What is an Immune System and why is it so important?
The immune system protects the body against infection. It works to identify and destroy the millions of microbes (i.e. bacteria, viruses, parasites, fungi) that penetrate our bodies every day. Enhancement of the immune system is perhaps the most important step in achieving resistance to disease and reducing susceptibility to cough, colds, flu etc.
If the immune system hits the wrong target, however, it can unleash a torrent of disorders, including allergic diseases, arthritis, and a form of diabetes. If the immune system is crippled, other kinds of diseases result.
The immune system is amazingly complex. It can recognize and remember millions of different enemies, and it can produce secretions (release of fluids) and cells to match up with and wipe out nearly all of them. Immunity refers to the ability of the immune system, the body’s biological structures, processes and organs that are specially developed for fighting off infections and hence preventing illnesses.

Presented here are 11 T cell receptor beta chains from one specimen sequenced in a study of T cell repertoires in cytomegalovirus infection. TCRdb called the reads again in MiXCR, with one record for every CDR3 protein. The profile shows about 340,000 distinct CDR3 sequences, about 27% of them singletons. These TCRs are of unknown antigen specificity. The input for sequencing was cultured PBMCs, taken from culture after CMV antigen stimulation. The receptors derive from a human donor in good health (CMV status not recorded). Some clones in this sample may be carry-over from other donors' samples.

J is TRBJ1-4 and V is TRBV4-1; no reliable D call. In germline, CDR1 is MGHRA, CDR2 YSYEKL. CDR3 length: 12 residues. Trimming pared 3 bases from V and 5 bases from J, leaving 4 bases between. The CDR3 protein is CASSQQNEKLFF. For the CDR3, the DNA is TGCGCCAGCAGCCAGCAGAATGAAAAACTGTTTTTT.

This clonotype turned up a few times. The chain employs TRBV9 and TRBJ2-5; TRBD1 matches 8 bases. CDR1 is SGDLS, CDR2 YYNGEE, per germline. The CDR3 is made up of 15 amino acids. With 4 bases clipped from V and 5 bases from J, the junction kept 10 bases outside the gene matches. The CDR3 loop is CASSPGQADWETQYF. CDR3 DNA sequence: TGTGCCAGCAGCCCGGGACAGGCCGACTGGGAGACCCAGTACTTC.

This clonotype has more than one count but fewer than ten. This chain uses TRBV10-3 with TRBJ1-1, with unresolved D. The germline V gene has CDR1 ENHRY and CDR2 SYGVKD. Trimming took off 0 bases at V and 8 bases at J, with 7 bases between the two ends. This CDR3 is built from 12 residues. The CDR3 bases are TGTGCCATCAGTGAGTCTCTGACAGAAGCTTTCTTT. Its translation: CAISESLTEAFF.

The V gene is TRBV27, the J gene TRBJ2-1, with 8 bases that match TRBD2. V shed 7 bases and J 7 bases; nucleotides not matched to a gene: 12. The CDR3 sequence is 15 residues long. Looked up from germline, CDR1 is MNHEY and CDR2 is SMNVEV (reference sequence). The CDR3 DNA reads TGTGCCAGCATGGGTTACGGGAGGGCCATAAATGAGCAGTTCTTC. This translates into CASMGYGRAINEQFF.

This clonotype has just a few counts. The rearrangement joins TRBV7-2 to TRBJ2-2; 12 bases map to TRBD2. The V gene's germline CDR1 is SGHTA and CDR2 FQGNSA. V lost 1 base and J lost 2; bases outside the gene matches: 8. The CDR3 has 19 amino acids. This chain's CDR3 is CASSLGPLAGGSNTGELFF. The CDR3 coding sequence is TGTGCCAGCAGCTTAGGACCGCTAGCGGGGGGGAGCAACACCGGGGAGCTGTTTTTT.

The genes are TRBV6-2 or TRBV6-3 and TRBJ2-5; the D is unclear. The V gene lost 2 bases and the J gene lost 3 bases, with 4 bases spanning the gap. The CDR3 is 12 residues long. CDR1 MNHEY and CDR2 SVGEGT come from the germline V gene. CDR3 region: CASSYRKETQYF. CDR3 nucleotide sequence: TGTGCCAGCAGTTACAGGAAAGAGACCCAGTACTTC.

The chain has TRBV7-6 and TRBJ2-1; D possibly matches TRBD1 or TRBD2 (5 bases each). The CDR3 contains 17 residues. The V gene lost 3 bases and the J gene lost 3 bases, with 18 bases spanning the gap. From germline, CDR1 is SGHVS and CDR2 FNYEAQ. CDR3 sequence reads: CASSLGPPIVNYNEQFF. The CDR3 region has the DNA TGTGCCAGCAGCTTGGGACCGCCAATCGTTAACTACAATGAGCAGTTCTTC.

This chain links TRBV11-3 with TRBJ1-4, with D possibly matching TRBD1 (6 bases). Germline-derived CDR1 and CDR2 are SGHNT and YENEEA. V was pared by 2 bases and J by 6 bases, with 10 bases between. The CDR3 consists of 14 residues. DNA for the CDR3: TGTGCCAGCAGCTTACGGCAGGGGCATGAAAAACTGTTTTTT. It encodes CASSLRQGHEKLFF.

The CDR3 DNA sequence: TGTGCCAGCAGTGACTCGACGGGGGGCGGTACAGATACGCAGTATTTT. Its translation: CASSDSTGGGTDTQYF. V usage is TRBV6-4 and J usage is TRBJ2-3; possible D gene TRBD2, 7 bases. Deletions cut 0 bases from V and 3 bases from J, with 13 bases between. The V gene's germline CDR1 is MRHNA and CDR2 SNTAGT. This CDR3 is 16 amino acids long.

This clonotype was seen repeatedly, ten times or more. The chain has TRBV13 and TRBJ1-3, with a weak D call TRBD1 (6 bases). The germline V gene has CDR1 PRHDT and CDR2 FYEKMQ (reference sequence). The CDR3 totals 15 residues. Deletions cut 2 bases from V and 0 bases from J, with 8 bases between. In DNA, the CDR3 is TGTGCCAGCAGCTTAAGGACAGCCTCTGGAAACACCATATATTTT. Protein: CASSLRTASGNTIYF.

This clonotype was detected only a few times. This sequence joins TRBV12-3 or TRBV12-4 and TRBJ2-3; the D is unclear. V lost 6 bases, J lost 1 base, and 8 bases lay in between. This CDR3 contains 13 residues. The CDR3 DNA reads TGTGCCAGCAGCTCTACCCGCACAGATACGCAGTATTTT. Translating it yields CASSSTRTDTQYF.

Powered by an elaborate and dynamic communications network, millions of cells, organized into sets and subsets, gather like clouds of bees swarming around a hive and pass information back and forth in response to an infection. Once the alarm is on, they become activated and begin to produce powerful chemicals. These substances allow the cells to regulate their own growth and behavior, enlist other immune cells, and direct the new recruits to trouble spots.